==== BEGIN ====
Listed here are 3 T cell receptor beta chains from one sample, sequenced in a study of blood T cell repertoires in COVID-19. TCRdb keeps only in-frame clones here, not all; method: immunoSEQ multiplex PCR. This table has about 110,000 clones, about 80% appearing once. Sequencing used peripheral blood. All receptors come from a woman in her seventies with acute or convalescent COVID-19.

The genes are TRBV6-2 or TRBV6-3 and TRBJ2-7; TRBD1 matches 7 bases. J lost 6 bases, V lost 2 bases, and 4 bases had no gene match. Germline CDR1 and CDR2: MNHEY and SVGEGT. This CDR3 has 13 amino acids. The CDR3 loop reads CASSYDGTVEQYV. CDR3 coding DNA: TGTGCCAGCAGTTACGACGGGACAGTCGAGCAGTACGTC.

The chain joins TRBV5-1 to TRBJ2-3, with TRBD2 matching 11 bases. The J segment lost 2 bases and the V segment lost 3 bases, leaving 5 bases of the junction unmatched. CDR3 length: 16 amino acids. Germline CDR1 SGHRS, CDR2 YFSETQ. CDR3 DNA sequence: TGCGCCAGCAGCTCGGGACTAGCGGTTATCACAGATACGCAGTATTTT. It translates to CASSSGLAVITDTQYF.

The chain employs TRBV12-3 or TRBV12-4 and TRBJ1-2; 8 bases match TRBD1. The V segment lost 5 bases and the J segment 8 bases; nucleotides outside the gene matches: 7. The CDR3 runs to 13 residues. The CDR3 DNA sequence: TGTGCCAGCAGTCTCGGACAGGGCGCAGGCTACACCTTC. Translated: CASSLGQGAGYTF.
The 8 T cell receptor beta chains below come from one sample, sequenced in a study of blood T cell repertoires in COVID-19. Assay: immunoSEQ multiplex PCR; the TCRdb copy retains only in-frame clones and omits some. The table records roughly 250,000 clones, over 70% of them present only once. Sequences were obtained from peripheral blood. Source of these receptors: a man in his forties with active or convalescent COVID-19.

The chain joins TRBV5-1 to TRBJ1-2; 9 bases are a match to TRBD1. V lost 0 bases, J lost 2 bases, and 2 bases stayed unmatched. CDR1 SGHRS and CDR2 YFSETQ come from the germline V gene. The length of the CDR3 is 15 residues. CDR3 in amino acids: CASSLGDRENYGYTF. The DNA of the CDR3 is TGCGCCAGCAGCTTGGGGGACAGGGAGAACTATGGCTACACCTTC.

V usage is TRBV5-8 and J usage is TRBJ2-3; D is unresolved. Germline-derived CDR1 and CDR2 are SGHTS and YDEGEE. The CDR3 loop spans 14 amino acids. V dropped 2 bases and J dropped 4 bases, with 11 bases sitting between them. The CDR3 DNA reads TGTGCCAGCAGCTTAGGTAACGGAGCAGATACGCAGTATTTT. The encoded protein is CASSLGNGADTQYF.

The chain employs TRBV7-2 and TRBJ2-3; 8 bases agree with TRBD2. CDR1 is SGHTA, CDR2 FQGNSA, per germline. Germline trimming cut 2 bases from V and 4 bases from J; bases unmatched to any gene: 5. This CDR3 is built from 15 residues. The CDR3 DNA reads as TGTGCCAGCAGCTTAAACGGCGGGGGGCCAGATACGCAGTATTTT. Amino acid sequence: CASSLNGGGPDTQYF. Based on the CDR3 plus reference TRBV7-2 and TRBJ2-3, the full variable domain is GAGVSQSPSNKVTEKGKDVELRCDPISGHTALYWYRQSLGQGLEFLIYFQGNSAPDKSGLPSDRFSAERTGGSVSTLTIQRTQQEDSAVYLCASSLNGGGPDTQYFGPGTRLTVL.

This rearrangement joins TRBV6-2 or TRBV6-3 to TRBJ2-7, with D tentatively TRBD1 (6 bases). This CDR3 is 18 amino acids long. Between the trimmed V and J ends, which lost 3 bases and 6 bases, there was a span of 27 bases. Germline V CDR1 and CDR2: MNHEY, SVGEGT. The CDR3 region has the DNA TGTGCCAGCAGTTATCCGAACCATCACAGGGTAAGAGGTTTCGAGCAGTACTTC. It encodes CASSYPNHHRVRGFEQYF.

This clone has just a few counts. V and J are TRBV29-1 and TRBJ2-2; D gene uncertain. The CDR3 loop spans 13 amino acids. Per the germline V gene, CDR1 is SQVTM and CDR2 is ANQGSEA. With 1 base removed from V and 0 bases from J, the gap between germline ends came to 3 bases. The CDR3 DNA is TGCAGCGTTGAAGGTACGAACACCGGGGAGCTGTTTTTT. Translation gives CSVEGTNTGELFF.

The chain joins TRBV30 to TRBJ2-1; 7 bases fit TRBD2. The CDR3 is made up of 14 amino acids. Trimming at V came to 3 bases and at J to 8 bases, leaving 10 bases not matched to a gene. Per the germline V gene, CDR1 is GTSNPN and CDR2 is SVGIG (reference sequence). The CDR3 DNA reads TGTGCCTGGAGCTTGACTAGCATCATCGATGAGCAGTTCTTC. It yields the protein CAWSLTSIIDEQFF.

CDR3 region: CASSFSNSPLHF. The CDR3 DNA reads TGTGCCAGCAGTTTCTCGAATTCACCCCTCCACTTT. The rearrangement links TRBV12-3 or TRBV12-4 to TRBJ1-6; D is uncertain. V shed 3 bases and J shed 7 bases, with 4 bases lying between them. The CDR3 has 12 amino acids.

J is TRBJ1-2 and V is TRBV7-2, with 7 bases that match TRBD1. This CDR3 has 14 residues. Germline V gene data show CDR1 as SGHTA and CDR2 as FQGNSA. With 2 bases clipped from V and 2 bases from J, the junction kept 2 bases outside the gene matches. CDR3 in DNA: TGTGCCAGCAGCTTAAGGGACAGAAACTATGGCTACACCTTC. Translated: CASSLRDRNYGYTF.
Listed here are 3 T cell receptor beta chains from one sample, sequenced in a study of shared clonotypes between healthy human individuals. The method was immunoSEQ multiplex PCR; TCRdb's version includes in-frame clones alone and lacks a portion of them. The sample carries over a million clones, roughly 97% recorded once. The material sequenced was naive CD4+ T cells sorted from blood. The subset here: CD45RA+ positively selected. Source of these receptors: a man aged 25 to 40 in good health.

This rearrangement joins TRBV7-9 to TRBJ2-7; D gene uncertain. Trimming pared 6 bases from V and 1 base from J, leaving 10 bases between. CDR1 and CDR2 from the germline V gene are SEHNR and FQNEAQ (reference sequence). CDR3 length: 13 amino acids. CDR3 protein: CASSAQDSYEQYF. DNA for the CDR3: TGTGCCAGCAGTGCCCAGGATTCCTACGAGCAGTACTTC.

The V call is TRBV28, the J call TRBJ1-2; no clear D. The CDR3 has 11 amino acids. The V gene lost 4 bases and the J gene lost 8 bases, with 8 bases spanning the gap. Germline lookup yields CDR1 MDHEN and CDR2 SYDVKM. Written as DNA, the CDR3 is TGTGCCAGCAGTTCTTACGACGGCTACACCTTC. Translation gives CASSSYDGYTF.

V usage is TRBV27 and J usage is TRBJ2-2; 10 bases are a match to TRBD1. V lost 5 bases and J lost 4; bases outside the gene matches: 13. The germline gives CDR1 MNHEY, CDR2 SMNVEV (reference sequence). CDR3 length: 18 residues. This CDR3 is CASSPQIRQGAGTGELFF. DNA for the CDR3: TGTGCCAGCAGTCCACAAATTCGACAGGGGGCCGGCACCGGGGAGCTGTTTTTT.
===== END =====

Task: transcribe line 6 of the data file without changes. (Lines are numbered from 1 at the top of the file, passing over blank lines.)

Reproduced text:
The chain joins TRBV5-1 to TRBJ1-2; 9 bases are a match to TRBD1. V lost 0 bases, J lost 2 bases, and 2 bases stayed unmatched. CDR1 SGHRS and CDR2 YFSETQ come from the germline V gene. The length of the CDR3 is 15 residues. CDR3 in amino acids: CASSLGDRENYGYTF. The DNA of the CDR3 is TGCGCCAGCAGCTTGGGGGACAGGGAGAACTATGGCTACACCTTC.